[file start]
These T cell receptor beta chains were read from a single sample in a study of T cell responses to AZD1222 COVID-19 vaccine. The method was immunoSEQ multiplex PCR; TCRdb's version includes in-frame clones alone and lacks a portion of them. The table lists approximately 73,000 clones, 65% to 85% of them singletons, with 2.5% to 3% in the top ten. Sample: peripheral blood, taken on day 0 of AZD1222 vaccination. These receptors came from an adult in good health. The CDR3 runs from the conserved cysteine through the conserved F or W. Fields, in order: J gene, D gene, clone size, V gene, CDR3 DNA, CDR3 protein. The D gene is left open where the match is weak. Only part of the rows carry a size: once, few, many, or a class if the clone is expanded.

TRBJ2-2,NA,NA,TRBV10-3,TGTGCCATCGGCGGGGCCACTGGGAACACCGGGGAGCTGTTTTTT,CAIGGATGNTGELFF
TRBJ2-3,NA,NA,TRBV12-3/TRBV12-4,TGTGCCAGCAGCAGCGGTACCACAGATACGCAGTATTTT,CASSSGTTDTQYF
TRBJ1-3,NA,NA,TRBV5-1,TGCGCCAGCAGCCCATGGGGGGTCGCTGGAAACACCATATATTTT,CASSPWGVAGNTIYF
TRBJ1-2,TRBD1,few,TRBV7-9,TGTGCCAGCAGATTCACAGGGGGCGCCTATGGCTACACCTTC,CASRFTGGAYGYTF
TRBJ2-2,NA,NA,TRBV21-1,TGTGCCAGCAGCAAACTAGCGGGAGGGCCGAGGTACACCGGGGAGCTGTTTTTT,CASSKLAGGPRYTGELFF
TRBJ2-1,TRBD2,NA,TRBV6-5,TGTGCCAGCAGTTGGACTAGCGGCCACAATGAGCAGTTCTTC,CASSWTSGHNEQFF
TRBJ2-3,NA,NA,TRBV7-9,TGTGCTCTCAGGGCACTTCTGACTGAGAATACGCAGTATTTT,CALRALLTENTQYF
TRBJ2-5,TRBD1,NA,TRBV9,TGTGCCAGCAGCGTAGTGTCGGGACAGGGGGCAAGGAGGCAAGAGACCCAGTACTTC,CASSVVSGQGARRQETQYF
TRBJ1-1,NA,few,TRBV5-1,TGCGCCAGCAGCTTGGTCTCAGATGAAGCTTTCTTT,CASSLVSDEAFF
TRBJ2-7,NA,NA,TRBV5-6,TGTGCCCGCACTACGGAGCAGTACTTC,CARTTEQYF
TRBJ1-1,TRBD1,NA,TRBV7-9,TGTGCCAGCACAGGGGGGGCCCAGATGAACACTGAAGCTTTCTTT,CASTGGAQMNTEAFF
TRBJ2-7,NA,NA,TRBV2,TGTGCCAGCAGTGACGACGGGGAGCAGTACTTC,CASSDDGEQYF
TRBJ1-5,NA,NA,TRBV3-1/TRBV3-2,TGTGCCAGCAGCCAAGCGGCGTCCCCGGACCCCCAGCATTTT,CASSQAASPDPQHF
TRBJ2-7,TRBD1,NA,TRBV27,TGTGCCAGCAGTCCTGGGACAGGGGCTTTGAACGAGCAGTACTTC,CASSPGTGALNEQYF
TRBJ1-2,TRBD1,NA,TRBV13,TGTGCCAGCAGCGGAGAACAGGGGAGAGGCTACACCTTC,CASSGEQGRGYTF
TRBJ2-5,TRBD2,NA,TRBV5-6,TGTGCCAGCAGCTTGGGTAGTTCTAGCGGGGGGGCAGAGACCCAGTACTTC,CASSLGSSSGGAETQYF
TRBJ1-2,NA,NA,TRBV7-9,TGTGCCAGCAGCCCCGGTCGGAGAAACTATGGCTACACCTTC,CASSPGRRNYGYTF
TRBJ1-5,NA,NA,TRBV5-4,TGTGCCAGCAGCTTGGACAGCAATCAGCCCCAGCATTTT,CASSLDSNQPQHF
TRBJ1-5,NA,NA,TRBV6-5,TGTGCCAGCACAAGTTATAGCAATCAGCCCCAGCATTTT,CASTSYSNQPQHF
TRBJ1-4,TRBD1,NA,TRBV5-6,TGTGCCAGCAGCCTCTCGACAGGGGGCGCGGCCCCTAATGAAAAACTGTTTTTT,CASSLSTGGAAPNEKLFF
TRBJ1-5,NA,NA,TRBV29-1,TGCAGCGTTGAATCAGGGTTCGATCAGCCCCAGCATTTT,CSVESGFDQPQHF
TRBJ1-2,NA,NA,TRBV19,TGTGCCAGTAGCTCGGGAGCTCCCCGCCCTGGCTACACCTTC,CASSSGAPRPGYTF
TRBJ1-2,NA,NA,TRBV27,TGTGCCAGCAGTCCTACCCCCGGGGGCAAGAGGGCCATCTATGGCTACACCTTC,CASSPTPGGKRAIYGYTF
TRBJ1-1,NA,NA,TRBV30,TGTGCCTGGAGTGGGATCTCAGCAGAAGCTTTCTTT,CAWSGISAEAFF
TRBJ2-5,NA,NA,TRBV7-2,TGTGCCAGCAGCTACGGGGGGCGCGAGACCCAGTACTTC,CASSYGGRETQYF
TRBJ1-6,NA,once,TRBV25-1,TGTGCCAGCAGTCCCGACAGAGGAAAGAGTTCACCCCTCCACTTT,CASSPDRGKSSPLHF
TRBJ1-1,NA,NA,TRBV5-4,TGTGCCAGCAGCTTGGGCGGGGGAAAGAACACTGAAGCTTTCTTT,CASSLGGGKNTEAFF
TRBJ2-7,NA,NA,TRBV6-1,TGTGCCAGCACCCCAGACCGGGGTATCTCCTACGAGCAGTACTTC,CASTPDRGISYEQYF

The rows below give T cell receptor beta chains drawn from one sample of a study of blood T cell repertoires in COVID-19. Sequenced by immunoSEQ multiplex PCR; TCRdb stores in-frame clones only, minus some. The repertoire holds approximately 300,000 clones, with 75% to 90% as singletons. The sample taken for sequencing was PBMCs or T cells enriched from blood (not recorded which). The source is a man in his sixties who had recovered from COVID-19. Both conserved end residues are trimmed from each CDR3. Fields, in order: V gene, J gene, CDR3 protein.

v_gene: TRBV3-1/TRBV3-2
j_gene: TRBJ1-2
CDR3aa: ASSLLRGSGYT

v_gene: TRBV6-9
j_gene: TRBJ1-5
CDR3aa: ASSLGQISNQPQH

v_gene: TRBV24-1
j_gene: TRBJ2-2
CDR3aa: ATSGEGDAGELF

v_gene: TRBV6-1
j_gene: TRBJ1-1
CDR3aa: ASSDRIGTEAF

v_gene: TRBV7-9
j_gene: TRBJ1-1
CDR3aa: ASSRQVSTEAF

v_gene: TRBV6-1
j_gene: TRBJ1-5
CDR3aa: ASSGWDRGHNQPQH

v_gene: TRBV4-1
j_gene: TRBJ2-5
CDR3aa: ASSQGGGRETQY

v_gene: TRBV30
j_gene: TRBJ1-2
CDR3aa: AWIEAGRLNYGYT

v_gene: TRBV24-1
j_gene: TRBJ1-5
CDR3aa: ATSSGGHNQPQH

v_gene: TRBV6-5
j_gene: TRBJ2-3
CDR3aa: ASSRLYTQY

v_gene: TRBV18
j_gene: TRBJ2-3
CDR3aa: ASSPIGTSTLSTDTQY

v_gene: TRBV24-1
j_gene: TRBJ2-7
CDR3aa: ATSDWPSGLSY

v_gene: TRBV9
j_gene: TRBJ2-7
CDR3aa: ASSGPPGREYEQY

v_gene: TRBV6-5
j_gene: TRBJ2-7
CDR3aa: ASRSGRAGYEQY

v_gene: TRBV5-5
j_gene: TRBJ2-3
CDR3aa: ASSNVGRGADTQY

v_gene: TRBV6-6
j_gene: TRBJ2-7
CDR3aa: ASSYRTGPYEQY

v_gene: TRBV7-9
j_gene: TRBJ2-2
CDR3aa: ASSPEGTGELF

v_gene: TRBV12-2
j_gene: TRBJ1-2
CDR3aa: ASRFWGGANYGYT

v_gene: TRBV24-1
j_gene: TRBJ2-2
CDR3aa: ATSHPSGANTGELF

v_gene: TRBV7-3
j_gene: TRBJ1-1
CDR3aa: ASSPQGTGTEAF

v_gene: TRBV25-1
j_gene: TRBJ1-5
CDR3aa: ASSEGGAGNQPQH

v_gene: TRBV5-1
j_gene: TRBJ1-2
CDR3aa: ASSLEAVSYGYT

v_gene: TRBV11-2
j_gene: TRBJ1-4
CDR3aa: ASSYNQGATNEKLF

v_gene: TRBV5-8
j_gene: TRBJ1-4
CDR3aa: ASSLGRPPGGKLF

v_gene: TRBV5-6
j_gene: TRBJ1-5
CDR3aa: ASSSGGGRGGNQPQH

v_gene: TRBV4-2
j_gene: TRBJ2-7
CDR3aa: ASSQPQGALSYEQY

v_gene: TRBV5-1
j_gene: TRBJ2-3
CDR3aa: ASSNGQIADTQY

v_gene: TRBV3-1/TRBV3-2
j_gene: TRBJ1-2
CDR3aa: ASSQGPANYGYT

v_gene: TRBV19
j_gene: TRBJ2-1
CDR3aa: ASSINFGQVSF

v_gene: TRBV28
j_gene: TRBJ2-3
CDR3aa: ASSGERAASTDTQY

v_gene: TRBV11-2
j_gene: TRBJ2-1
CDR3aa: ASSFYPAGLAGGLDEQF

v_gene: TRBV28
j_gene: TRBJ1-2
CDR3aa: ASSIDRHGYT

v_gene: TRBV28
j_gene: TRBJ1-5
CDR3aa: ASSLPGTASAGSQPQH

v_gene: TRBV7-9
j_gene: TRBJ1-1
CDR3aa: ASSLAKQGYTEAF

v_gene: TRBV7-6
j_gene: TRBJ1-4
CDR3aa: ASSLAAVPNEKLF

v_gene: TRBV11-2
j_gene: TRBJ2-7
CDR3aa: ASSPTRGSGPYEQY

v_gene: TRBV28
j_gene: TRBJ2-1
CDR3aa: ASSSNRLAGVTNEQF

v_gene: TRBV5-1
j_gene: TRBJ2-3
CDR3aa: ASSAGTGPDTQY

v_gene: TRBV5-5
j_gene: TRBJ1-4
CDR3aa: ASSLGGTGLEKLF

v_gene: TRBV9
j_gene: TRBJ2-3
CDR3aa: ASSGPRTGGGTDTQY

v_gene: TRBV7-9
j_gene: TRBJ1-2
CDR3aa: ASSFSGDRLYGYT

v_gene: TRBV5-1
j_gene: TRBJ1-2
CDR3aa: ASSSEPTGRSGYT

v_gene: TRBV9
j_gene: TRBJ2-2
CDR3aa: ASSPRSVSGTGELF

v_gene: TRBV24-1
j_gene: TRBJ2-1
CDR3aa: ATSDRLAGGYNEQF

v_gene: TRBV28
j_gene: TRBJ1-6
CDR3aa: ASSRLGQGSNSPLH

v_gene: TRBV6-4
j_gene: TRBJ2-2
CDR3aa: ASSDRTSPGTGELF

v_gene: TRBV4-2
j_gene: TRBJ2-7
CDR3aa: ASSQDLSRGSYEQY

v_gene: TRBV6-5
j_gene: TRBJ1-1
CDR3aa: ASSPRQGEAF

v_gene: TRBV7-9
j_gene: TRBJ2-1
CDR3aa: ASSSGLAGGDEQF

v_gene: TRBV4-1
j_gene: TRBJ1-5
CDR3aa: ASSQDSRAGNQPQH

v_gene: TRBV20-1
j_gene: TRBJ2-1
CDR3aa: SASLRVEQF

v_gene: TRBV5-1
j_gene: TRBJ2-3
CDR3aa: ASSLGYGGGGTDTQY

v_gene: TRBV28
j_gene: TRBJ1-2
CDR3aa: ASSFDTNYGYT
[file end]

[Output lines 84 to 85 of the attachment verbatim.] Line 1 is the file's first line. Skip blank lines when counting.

CDR3aa: ASRFWGGANYGYT

v_gene: TRBV24-1